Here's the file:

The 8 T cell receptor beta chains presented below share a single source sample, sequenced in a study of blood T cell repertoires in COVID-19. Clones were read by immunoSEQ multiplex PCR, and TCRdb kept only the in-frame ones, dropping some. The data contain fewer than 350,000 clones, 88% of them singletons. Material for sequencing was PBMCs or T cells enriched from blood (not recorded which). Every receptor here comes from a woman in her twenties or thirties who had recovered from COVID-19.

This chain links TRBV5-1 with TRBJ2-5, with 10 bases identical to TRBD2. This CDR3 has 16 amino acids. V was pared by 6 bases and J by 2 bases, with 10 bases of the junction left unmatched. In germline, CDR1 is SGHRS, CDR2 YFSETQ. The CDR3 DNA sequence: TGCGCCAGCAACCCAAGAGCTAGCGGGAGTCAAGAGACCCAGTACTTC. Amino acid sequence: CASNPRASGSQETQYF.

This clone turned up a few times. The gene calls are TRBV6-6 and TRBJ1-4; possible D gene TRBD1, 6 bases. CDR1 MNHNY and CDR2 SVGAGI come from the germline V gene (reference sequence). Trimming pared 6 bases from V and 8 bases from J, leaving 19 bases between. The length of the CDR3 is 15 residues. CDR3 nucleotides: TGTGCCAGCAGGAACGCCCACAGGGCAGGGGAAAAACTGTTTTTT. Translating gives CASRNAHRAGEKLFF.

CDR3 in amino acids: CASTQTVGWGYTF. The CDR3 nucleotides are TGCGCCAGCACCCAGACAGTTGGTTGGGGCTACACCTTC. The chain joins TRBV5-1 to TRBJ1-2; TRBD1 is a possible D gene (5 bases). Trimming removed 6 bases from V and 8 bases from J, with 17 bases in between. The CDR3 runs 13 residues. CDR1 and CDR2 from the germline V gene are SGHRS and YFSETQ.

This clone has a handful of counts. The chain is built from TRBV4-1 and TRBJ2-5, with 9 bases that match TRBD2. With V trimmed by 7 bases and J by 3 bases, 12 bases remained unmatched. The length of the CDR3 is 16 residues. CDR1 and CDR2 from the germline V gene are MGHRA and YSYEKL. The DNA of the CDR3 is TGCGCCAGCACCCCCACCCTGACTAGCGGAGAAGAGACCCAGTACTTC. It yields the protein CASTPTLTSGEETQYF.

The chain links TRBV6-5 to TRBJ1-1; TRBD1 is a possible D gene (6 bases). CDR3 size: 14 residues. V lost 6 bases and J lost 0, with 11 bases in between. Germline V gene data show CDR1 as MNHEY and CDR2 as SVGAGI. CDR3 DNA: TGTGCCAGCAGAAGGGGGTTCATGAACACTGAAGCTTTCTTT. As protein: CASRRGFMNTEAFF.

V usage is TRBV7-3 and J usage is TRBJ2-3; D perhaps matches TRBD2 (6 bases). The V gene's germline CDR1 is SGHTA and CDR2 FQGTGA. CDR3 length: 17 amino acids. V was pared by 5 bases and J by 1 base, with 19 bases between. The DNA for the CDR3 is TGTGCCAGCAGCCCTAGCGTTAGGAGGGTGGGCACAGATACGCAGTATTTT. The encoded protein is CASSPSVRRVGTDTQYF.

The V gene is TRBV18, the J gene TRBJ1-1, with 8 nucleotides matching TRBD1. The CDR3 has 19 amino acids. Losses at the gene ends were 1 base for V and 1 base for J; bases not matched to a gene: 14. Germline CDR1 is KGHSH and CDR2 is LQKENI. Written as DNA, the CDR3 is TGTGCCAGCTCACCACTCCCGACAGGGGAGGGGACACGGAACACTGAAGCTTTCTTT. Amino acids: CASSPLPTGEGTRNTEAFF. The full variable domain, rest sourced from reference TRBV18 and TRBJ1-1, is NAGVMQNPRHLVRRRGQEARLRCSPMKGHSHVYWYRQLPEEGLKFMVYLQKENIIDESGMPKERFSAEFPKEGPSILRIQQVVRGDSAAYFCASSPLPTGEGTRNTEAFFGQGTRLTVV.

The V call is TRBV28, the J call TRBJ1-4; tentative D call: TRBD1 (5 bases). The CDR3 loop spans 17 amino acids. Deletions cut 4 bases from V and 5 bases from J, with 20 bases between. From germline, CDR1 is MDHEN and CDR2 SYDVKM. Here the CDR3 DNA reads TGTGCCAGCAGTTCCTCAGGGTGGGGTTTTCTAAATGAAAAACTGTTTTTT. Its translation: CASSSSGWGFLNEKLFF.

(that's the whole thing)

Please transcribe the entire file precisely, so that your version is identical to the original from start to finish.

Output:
The 8 T cell receptor beta chains presented below share a single source sample, sequenced in a study of blood T cell repertoires in COVID-19. Clones were read by immunoSEQ multiplex PCR, and TCRdb kept only the in-frame ones, dropping some. The data contain fewer than 350,000 clones, 88% of them singletons. Material for sequencing was PBMCs or T cells enriched from blood (not recorded which). Every receptor here comes from a woman in her twenties or thirties who had recovered from COVID-19.

This chain links TRBV5-1 with TRBJ2-5, with 10 bases identical to TRBD2. This CDR3 has 16 amino acids. V was pared by 6 bases and J by 2 bases, with 10 bases of the junction left unmatched. In germline, CDR1 is SGHRS, CDR2 YFSETQ. The CDR3 DNA sequence: TGCGCCAGCAACCCAAGAGCTAGCGGGAGTCAAGAGACCCAGTACTTC. Amino acid sequence: CASNPRASGSQETQYF.

This clone turned up a few times. The gene calls are TRBV6-6 and TRBJ1-4; possible D gene TRBD1, 6 bases. CDR1 MNHNY and CDR2 SVGAGI come from the germline V gene (reference sequence). Trimming pared 6 bases from V and 8 bases from J, leaving 19 bases between. The length of the CDR3 is 15 residues. CDR3 nucleotides: TGTGCCAGCAGGAACGCCCACAGGGCAGGGGAAAAACTGTTTTTT. Translating gives CASRNAHRAGEKLFF.

CDR3 in amino acids: CASTQTVGWGYTF. The CDR3 nucleotides are TGCGCCAGCACCCAGACAGTTGGTTGGGGCTACACCTTC. The chain joins TRBV5-1 to TRBJ1-2; TRBD1 is a possible D gene (5 bases). Trimming removed 6 bases from V and 8 bases from J, with 17 bases in between. The CDR3 runs 13 residues. CDR1 and CDR2 from the germline V gene are SGHRS and YFSETQ.

This clone has a handful of counts. The chain is built from TRBV4-1 and TRBJ2-5, with 9 bases that match TRBD2. With V trimmed by 7 bases and J by 3 bases, 12 bases remained unmatched. The length of the CDR3 is 16 residues. CDR1 and CDR2 from the germline V gene are MGHRA and YSYEKL. The DNA of the CDR3 is TGCGCCAGCACCCCCACCCTGACTAGCGGAGAAGAGACCCAGTACTTC. It yields the protein CASTPTLTSGEETQYF.

The chain links TRBV6-5 to TRBJ1-1; TRBD1 is a possible D gene (6 bases). CDR3 size: 14 residues. V lost 6 bases and J lost 0, with 11 bases in between. Germline V gene data show CDR1 as MNHEY and CDR2 as SVGAGI. CDR3 DNA: TGTGCCAGCAGAAGGGGGTTCATGAACACTGAAGCTTTCTTT. As protein: CASRRGFMNTEAFF.

V usage is TRBV7-3 and J usage is TRBJ2-3; D perhaps matches TRBD2 (6 bases). The V gene's germline CDR1 is SGHTA and CDR2 FQGTGA. CDR3 length: 17 amino acids. V was pared by 5 bases and J by 1 base, with 19 bases between. The DNA for the CDR3 is TGTGCCAGCAGCCCTAGCGTTAGGAGGGTGGGCACAGATACGCAGTATTTT. The encoded protein is CASSPSVRRVGTDTQYF.

The V gene is TRBV18, the J gene TRBJ1-1, with 8 nucleotides matching TRBD1. The CDR3 has 19 amino acids. Losses at the gene ends were 1 base for V and 1 base for J; bases not matched to a gene: 14. Germline CDR1 is KGHSH and CDR2 is LQKENI. Written as DNA, the CDR3 is TGTGCCAGCTCACCACTCCCGACAGGGGAGGGGACACGGAACACTGAAGCTTTCTTT. Amino acids: CASSPLPTGEGTRNTEAFF. The full variable domain, rest sourced from reference TRBV18 and TRBJ1-1, is NAGVMQNPRHLVRRRGQEARLRCSPMKGHSHVYWYRQLPEEGLKFMVYLQKENIIDESGMPKERFSAEFPKEGPSILRIQQVVRGDSAAYFCASSPLPTGEGTRNTEAFFGQGTRLTVV.

The V call is TRBV28, the J call TRBJ1-4; tentative D call: TRBD1 (5 bases). The CDR3 loop spans 17 amino acids. Deletions cut 4 bases from V and 5 bases from J, with 20 bases between. From germline, CDR1 is MDHEN and CDR2 SYDVKM. Here the CDR3 DNA reads TGTGCCAGCAGTTCCTCAGGGTGGGGTTTTCTAAATGAAAAACTGTTTTTT. Its translation: CASSSSGWGFLNEKLFF.